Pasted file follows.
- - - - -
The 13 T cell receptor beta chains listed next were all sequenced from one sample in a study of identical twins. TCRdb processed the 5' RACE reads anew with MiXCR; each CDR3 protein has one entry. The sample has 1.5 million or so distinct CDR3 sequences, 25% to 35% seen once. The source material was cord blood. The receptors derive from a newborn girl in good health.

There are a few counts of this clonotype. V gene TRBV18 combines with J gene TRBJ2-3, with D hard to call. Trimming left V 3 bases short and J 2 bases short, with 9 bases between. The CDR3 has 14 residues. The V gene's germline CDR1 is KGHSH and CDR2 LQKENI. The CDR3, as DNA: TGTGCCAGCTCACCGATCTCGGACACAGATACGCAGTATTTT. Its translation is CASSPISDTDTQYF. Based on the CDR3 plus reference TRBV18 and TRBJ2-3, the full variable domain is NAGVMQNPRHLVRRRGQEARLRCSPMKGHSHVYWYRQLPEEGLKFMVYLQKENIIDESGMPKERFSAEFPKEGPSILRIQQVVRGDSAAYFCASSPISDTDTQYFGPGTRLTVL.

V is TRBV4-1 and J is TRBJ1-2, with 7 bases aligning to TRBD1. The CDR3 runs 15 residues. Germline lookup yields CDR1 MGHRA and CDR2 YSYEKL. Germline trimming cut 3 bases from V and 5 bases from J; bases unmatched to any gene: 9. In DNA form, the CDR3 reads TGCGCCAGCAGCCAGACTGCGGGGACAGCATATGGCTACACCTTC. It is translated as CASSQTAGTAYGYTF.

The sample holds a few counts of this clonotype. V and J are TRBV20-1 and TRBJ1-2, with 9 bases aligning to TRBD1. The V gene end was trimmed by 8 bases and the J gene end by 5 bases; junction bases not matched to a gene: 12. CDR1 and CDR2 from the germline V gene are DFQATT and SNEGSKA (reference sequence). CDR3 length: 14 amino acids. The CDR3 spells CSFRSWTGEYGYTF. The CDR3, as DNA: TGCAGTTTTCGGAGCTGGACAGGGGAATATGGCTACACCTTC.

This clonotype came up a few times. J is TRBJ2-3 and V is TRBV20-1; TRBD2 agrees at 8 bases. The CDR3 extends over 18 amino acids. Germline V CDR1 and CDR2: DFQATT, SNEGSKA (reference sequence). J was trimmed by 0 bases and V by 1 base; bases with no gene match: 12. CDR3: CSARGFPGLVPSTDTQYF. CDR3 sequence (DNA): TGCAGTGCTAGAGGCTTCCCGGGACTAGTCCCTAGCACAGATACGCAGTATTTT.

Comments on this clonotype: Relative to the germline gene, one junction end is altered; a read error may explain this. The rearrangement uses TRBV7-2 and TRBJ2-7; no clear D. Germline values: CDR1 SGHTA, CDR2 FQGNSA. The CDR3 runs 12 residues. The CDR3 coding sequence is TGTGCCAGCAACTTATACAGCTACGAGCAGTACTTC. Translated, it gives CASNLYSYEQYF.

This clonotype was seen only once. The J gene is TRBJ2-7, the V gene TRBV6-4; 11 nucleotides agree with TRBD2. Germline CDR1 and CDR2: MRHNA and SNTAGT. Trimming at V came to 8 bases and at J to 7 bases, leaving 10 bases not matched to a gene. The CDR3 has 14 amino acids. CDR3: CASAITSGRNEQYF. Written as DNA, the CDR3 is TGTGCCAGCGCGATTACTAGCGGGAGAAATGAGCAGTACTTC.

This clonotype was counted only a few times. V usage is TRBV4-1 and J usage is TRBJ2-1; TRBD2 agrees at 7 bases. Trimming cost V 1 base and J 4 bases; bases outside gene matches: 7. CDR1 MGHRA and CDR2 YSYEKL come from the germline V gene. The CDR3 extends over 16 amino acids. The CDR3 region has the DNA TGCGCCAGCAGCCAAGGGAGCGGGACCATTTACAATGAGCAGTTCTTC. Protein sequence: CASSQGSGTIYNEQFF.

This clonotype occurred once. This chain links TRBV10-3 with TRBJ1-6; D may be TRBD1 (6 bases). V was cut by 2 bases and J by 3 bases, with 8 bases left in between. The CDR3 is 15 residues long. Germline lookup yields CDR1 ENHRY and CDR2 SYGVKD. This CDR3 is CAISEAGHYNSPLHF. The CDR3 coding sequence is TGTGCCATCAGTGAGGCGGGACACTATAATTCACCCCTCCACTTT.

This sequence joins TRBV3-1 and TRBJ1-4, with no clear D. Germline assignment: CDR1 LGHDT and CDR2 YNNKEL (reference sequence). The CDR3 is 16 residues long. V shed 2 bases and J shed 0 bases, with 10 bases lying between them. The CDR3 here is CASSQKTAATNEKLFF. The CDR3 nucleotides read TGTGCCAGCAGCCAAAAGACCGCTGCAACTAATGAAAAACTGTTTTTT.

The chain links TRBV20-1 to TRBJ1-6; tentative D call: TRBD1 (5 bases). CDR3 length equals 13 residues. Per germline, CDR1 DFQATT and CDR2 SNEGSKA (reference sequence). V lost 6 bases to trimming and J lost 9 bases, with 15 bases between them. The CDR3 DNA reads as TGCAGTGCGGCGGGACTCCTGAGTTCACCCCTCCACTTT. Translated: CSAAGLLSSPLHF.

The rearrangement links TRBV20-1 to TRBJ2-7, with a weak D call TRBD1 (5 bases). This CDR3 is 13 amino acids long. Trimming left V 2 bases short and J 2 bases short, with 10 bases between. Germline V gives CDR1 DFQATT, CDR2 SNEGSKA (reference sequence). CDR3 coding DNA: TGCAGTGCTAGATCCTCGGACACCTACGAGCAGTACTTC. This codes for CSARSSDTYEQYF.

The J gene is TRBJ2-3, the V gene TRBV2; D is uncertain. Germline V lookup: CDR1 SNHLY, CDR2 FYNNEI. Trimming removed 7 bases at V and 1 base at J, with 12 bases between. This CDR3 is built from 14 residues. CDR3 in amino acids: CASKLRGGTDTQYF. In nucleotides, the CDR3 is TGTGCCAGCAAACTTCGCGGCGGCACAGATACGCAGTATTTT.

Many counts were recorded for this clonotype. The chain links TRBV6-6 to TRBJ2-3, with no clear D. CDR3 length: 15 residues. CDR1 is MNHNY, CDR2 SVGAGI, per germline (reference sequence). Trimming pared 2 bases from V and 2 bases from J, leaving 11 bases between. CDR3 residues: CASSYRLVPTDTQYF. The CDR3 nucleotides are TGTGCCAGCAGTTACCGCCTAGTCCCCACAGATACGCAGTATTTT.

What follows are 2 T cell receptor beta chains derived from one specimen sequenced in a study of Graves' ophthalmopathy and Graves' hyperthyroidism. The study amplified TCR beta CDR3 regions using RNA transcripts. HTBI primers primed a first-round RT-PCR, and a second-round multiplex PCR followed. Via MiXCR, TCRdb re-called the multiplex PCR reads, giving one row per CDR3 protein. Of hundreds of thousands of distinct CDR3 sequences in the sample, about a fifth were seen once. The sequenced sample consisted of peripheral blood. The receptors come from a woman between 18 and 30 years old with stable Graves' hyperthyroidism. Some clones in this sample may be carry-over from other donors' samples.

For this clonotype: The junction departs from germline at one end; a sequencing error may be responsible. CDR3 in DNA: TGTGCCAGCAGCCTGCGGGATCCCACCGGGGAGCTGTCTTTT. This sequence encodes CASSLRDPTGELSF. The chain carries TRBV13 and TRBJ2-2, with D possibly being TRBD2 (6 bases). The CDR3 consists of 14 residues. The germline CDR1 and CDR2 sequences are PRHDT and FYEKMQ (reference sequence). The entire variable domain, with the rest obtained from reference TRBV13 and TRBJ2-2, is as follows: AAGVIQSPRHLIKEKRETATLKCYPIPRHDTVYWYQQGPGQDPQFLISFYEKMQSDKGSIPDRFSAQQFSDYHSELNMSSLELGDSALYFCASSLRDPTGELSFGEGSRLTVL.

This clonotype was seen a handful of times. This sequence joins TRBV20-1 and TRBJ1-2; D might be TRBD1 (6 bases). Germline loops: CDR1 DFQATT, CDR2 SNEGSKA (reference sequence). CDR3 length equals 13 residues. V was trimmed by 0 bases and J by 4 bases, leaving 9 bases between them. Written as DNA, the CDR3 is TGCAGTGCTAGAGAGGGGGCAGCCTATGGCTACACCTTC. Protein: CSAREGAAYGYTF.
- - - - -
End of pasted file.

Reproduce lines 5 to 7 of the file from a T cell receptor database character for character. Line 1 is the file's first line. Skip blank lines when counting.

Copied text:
This clonotype came up a few times. J is TRBJ2-3 and V is TRBV20-1; TRBD2 agrees at 8 bases. The CDR3 extends over 18 amino acids. Germline V CDR1 and CDR2: DFQATT, SNEGSKA (reference sequence). J was trimmed by 0 bases and V by 1 base; bases with no gene match: 12. CDR3: CSARGFPGLVPSTDTQYF. CDR3 sequence (DNA): TGCAGTGCTAGAGGCTTCCCGGGACTAGTCCCTAGCACAGATACGCAGTATTTT.

Comments on this clonotype: Relative to the germline gene, one junction end is altered; a read error may explain this. The rearrangement uses TRBV7-2 and TRBJ2-7; no clear D. Germline values: CDR1 SGHTA, CDR2 FQGNSA. The CDR3 runs 12 residues. The CDR3 coding sequence is TGTGCCAGCAACTTATACAGCTACGAGCAGTACTTC. Translated, it gives CASNLYSYEQYF.

This clonotype was seen only once. The J gene is TRBJ2-7, the V gene TRBV6-4; 11 nucleotides agree with TRBD2. Germline CDR1 and CDR2: MRHNA and SNTAGT. Trimming at V came to 8 bases and at J to 7 bases, leaving 10 bases not matched to a gene. The CDR3 has 14 amino acids. CDR3: CASAITSGRNEQYF. Written as DNA, the CDR3 is TGTGCCAGCGCGATTACTAGCGGGAGAAATGAGCAGTACTTC.